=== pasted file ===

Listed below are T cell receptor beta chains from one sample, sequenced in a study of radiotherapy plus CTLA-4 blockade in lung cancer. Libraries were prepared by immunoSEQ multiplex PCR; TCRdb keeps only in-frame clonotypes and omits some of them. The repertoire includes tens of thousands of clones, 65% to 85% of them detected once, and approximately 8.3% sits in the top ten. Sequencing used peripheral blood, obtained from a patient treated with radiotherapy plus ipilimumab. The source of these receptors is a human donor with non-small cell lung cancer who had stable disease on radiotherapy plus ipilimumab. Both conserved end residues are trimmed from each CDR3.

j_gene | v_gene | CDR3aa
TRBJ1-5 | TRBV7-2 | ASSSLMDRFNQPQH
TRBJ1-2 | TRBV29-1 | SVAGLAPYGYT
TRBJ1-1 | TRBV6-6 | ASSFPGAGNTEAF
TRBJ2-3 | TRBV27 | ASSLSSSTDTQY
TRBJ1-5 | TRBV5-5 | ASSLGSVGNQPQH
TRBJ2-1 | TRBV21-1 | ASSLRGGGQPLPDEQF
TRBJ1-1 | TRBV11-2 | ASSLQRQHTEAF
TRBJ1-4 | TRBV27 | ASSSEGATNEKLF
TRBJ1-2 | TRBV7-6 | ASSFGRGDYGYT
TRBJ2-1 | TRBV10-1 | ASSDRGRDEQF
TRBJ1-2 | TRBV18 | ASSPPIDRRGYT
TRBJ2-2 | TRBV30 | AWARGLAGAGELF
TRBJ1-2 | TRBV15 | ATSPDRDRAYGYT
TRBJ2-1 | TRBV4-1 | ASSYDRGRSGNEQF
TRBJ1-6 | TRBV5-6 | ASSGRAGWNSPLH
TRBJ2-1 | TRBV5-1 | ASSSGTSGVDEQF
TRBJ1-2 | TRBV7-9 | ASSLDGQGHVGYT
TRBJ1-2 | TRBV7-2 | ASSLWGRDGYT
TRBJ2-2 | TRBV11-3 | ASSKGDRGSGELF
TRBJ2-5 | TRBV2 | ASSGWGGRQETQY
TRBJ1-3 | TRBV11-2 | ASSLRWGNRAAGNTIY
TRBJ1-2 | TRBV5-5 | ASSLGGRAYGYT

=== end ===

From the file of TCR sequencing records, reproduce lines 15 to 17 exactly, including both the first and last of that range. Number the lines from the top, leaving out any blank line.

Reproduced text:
TRBJ1-2 | TRBV15 | ATSPDRDRAYGYT
TRBJ2-1 | TRBV4-1 | ASSYDRGRSGNEQF
TRBJ1-6 | TRBV5-6 | ASSGRAGWNSPLH